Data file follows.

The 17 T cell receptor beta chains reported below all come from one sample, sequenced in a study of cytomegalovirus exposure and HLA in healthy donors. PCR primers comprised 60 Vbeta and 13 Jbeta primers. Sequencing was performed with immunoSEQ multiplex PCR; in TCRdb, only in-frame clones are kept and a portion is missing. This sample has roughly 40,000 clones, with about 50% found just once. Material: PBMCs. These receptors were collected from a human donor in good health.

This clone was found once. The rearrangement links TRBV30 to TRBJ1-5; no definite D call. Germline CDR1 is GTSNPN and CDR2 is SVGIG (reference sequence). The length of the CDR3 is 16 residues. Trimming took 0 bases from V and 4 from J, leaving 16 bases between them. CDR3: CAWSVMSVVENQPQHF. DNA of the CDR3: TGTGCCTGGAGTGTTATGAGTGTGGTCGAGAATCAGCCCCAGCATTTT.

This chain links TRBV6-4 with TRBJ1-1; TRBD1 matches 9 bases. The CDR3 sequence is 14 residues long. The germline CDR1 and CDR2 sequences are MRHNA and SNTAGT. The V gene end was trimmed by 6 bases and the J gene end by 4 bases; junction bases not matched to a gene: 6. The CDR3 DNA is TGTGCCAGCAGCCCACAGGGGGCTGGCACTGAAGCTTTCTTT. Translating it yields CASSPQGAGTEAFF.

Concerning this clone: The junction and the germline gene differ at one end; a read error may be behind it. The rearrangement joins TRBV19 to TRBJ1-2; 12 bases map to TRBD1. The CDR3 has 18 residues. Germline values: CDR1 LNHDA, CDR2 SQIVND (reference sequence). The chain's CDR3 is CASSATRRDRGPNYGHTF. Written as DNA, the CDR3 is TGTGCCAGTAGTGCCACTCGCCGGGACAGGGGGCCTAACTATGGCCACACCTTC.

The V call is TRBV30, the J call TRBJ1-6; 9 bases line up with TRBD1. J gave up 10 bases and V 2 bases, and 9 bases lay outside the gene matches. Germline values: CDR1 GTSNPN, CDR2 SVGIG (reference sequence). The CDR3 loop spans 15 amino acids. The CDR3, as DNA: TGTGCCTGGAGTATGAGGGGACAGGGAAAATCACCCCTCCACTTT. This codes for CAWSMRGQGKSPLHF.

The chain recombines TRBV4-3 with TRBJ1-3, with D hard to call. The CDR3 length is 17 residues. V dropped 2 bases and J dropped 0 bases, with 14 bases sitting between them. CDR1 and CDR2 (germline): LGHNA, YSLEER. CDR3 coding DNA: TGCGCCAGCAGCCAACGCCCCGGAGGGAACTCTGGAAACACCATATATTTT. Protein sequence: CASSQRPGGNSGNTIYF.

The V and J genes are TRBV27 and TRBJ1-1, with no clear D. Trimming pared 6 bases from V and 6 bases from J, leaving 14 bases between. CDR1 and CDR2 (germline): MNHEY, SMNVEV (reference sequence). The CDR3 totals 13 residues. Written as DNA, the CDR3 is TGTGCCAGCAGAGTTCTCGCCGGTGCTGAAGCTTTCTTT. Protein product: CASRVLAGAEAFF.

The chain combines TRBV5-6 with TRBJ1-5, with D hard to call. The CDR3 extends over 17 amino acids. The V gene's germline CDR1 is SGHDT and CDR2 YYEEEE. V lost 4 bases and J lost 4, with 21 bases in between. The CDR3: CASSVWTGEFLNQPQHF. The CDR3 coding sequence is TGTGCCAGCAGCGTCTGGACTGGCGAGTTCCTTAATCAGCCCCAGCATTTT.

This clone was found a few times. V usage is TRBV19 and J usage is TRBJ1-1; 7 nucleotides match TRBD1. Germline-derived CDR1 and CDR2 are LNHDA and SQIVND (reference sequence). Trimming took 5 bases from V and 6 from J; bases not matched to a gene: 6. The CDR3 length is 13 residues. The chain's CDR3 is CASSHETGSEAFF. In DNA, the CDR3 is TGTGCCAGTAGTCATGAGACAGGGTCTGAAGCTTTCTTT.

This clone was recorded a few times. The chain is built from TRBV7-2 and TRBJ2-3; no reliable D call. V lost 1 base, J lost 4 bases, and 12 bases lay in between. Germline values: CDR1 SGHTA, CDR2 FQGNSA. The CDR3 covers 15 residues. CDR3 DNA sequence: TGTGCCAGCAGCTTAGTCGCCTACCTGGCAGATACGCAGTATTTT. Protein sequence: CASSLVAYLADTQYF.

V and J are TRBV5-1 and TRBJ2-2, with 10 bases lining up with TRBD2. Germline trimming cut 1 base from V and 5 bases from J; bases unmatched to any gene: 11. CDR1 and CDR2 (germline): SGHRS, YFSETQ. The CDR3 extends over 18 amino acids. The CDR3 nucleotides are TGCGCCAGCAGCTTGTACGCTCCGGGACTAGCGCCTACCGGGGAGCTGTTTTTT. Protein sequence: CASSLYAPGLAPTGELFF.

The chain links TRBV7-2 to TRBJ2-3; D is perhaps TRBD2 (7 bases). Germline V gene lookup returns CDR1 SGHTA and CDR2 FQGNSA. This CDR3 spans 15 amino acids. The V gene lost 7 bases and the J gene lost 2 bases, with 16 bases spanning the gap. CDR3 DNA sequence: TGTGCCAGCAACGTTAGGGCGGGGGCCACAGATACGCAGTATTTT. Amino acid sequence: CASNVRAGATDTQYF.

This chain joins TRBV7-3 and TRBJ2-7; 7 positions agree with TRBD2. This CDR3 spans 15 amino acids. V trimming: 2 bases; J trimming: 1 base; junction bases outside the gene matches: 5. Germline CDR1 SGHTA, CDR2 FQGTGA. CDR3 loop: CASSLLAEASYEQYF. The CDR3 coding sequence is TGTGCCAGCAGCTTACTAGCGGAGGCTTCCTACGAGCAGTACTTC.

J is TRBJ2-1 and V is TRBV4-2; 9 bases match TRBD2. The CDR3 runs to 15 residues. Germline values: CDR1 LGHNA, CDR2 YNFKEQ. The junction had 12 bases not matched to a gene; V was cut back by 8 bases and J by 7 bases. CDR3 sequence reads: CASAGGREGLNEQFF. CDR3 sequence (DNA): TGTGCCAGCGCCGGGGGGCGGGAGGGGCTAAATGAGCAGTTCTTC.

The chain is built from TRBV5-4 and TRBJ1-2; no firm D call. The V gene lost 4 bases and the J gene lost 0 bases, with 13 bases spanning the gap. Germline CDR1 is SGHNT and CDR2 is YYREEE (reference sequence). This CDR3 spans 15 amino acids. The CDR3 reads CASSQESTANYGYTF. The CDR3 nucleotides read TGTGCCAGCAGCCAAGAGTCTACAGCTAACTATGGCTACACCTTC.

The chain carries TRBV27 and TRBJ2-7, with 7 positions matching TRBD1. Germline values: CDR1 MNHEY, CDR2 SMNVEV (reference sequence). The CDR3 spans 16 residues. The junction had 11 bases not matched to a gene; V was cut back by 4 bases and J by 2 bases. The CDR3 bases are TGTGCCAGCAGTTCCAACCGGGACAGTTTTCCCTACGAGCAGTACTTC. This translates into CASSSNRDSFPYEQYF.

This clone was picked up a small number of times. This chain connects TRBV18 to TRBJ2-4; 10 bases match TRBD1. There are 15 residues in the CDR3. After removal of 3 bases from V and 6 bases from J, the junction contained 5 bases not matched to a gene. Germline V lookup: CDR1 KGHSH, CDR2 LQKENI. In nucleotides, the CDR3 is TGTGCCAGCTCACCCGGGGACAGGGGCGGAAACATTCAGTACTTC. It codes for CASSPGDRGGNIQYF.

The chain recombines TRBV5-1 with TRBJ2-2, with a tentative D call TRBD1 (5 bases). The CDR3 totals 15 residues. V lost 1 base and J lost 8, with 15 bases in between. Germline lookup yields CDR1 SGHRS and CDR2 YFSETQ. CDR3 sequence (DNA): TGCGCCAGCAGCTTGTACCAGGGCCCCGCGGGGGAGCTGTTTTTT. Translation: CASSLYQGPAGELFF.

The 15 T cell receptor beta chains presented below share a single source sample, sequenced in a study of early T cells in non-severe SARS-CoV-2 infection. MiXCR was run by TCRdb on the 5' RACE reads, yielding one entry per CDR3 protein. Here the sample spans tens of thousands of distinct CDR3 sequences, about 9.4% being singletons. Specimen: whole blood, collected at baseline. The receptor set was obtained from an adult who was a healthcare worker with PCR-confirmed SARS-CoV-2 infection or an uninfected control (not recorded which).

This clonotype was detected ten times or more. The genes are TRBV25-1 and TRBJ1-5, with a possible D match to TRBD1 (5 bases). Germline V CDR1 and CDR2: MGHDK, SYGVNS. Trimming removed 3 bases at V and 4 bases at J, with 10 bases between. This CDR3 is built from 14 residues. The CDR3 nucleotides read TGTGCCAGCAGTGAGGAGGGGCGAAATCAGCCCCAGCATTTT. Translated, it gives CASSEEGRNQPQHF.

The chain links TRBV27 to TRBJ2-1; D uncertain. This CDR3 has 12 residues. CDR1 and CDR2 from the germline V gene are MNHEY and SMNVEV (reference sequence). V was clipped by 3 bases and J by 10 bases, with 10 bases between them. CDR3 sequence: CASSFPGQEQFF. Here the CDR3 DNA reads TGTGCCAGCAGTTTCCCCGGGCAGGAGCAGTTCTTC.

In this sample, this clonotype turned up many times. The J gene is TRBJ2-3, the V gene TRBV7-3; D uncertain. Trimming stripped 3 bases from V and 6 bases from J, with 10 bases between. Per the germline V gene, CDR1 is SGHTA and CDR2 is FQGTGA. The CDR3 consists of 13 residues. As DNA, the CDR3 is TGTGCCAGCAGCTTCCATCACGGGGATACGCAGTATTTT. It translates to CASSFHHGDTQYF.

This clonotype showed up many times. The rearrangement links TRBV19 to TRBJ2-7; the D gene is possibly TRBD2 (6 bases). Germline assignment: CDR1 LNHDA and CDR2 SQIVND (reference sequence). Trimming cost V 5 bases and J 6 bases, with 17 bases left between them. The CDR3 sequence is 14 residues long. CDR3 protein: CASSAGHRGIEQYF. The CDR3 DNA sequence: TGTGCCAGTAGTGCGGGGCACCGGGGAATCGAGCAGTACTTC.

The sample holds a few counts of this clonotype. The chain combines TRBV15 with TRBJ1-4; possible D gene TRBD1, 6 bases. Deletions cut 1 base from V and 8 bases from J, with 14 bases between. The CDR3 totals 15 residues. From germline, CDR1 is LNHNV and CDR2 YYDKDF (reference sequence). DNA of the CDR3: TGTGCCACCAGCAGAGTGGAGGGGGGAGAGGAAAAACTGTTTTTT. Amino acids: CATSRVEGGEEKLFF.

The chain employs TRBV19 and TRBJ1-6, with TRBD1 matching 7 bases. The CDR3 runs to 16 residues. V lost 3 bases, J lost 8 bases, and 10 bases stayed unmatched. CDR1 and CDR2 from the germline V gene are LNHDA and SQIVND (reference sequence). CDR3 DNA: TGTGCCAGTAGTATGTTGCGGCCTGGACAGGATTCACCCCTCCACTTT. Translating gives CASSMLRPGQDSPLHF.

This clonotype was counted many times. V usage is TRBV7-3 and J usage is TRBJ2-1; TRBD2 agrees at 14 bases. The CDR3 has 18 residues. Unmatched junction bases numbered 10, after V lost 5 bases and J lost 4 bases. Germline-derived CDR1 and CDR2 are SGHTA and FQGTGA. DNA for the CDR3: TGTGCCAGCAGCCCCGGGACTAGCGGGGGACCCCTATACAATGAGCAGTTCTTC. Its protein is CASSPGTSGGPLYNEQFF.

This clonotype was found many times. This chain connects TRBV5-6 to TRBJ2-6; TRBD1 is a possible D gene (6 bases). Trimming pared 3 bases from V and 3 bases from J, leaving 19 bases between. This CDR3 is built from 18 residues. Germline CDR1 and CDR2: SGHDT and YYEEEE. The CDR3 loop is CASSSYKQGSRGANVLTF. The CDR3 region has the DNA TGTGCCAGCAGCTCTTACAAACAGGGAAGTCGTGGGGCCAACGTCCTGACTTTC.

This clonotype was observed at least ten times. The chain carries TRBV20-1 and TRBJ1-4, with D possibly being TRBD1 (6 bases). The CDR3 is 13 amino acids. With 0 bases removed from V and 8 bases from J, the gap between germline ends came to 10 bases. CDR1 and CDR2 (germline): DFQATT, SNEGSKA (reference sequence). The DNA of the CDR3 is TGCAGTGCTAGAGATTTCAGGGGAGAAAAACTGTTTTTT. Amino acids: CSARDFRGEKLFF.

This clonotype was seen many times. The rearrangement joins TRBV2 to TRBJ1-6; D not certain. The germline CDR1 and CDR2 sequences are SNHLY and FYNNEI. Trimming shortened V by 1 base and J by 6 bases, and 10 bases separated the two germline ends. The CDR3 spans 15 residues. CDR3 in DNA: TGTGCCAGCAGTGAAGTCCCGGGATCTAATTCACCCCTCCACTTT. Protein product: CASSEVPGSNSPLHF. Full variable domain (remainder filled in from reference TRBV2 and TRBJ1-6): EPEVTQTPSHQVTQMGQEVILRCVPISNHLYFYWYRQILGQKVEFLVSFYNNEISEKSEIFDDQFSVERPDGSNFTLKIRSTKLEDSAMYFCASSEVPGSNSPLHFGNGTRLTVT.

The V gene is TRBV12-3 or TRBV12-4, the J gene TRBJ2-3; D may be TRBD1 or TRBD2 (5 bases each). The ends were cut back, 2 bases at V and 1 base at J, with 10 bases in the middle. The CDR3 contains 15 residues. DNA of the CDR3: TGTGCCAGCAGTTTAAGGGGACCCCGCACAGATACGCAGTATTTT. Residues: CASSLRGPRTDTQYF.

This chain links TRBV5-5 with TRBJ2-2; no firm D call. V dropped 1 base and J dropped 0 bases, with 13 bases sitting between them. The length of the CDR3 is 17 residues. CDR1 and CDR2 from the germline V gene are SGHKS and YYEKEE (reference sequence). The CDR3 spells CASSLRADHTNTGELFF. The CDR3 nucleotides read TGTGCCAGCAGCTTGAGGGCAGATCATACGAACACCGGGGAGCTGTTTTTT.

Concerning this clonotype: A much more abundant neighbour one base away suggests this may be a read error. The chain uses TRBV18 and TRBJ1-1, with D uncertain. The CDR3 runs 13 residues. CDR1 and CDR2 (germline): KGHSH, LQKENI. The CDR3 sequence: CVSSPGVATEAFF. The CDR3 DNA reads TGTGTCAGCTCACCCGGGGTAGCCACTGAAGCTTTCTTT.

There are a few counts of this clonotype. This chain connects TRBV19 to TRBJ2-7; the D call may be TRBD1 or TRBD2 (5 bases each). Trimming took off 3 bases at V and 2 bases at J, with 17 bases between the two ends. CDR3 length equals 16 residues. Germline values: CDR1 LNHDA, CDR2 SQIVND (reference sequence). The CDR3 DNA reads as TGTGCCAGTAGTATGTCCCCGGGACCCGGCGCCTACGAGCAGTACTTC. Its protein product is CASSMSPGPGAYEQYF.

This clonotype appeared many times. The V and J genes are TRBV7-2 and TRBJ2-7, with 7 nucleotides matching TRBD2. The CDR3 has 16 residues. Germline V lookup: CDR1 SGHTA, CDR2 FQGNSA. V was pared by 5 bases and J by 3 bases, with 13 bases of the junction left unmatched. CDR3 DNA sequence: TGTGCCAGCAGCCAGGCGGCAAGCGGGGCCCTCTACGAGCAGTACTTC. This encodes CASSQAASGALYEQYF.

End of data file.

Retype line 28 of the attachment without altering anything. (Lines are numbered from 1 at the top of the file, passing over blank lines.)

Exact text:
This clonotype was observed at least ten times. The chain carries TRBV20-1 and TRBJ1-4, with D possibly being TRBD1 (6 bases). The CDR3 is 13 amino acids. With 0 bases removed from V and 8 bases from J, the gap between germline ends came to 10 bases. CDR1 and CDR2 (germline): DFQATT, SNEGSKA (reference sequence). The DNA of the CDR3 is TGCAGTGCTAGAGATTTCAGGGGAGAAAAACTGTTTTTT. Amino acids: CSARDFRGEKLFF.